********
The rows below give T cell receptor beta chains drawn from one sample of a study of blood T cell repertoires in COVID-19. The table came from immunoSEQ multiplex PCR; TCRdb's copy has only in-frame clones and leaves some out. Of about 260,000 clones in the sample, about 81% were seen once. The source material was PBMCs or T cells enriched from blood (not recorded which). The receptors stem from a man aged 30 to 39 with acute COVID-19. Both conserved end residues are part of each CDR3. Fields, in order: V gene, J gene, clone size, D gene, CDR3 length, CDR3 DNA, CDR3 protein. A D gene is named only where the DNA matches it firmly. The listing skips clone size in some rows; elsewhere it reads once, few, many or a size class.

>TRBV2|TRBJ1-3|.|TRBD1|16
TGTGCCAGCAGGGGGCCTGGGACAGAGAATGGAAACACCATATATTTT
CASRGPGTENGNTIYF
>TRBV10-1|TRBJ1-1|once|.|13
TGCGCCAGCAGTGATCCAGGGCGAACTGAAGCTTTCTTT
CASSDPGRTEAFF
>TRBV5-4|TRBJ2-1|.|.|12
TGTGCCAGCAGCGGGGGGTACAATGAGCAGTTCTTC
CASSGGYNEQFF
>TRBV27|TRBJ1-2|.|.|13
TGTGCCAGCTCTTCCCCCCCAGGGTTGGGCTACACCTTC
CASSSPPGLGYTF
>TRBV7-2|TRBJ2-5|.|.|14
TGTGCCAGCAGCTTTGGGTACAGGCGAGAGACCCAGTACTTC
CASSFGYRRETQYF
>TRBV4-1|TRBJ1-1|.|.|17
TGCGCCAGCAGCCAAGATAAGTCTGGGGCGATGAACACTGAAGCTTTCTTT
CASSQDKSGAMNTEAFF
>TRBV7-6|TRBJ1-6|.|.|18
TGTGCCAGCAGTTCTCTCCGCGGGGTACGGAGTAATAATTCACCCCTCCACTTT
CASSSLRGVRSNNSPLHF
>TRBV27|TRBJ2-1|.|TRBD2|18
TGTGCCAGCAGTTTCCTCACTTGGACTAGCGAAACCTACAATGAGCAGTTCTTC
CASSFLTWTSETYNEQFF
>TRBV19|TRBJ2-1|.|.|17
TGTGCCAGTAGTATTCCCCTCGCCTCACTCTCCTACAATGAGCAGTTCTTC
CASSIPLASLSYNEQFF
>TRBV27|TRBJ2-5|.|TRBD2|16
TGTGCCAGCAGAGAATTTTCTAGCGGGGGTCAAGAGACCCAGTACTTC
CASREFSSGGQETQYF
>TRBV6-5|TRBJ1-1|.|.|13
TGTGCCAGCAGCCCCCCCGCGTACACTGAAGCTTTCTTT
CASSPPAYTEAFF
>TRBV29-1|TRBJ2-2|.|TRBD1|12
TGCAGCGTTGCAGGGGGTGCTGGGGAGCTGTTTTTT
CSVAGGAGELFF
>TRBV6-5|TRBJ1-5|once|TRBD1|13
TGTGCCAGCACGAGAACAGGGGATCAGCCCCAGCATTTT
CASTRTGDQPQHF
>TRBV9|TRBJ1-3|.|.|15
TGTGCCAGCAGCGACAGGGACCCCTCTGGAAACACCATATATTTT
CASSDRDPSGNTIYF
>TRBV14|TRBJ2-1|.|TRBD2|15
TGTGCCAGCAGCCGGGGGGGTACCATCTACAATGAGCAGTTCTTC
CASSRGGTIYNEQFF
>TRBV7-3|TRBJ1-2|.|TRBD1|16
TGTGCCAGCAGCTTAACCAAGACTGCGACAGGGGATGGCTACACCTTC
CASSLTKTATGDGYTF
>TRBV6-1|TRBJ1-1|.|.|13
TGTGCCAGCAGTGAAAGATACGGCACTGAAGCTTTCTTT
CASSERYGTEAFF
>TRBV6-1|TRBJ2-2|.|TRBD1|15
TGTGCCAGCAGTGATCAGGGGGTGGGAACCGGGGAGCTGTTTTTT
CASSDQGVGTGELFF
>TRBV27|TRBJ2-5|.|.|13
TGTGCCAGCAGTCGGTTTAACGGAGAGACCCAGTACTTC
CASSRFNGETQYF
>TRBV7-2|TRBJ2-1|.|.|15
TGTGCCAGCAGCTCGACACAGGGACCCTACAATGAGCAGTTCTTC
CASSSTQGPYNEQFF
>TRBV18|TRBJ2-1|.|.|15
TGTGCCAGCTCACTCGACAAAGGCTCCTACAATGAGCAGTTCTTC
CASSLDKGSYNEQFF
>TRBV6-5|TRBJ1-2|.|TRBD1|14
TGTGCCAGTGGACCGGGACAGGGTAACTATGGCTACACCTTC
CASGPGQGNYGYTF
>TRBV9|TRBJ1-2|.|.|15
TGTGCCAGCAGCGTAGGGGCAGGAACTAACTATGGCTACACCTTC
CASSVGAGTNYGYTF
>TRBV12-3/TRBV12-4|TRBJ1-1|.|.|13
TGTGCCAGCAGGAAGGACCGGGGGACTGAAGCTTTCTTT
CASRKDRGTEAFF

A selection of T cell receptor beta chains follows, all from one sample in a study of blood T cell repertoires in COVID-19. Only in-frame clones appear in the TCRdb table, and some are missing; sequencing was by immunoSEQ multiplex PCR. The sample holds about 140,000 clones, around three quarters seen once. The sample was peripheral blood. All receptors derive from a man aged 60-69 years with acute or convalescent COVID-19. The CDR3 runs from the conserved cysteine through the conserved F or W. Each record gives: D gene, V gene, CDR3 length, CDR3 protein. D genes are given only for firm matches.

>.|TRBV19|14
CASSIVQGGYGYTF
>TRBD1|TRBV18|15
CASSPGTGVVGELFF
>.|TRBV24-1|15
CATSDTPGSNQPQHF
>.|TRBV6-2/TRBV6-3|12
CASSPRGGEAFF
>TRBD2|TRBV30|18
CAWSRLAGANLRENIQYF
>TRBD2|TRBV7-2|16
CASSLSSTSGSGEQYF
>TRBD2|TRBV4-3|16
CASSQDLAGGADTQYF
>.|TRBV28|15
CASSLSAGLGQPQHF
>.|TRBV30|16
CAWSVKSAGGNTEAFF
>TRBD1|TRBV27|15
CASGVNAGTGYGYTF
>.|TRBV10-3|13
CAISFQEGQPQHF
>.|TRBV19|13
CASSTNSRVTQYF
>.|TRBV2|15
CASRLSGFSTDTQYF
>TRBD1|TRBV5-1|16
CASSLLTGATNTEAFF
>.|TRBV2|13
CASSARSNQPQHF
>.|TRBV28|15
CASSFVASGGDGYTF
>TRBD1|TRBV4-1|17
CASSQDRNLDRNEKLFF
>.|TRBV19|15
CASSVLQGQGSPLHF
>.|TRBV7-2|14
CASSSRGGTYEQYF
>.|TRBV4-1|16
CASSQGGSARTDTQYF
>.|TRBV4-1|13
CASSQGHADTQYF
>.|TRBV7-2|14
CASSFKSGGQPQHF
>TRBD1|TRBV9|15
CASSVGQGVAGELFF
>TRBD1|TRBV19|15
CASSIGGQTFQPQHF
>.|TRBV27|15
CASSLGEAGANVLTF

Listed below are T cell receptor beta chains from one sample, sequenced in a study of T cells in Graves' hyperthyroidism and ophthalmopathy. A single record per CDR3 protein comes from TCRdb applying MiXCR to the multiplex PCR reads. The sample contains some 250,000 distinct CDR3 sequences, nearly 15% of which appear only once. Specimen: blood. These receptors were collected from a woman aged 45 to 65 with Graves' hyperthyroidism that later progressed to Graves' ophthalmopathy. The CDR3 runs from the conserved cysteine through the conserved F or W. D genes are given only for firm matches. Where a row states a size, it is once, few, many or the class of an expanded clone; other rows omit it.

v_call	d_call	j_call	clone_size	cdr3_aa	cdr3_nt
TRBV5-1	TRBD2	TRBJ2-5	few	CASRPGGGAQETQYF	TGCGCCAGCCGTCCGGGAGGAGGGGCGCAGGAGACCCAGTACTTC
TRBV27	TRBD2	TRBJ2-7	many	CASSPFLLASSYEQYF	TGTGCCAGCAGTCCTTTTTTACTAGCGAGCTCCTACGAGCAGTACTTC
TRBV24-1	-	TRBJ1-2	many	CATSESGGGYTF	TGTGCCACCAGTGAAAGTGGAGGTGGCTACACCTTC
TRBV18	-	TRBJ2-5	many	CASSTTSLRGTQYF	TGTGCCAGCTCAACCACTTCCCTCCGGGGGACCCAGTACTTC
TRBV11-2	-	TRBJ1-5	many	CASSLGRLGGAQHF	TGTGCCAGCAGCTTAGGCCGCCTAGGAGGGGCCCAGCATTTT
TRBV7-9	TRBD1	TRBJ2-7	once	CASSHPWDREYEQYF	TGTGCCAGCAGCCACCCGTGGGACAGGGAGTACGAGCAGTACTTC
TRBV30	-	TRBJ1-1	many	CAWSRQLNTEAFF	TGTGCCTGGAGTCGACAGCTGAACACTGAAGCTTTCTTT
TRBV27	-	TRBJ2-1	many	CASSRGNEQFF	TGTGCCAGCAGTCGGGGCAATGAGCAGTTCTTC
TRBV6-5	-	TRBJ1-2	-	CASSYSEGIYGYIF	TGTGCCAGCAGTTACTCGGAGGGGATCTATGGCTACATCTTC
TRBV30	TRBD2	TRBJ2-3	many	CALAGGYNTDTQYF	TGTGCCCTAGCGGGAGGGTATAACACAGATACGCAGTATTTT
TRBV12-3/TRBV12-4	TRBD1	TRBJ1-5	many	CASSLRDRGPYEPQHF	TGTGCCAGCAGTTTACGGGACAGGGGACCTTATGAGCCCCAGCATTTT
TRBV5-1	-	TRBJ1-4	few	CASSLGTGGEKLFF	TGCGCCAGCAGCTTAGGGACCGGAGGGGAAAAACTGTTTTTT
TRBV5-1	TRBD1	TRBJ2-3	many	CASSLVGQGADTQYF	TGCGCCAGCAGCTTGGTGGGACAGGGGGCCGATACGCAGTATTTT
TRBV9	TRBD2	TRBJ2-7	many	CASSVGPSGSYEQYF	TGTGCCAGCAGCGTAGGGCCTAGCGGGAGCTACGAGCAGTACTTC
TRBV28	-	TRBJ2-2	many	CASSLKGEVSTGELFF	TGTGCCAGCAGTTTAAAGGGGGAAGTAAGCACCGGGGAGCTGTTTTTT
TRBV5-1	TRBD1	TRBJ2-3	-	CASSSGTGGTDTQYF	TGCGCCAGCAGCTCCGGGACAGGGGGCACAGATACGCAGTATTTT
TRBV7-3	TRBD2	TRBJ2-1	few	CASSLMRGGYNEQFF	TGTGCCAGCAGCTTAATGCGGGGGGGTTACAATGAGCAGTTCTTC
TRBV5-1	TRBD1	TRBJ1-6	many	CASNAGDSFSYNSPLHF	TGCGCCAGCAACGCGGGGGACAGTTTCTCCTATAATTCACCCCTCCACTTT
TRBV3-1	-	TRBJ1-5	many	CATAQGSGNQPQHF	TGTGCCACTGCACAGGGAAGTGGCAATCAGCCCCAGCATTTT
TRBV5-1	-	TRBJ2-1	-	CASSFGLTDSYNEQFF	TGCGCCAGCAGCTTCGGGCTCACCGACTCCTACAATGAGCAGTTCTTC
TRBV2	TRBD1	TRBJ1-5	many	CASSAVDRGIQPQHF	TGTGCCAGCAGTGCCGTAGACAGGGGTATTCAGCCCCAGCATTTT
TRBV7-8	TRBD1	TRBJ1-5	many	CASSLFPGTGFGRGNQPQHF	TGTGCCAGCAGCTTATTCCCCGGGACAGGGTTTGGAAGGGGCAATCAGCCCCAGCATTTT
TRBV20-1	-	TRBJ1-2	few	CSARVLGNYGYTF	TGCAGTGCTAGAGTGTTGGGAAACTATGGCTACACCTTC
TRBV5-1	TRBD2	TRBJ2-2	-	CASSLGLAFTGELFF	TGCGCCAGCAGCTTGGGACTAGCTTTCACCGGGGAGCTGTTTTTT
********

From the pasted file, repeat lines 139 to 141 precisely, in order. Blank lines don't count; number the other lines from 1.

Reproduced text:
TRBV5-1	TRBD1	TRBJ2-3	many	CASSLVGQGADTQYF	TGCGCCAGCAGCTTGGTGGGACAGGGGGCCGATACGCAGTATTTT
TRBV9	TRBD2	TRBJ2-7	many	CASSVGPSGSYEQYF	TGTGCCAGCAGCGTAGGGCCTAGCGGGAGCTACGAGCAGTACTTC
TRBV28	-	TRBJ2-2	many	CASSLKGEVSTGELFF	TGTGCCAGCAGTTTAAAGGGGGAAGTAAGCACCGGGGAGCTGTTTTTT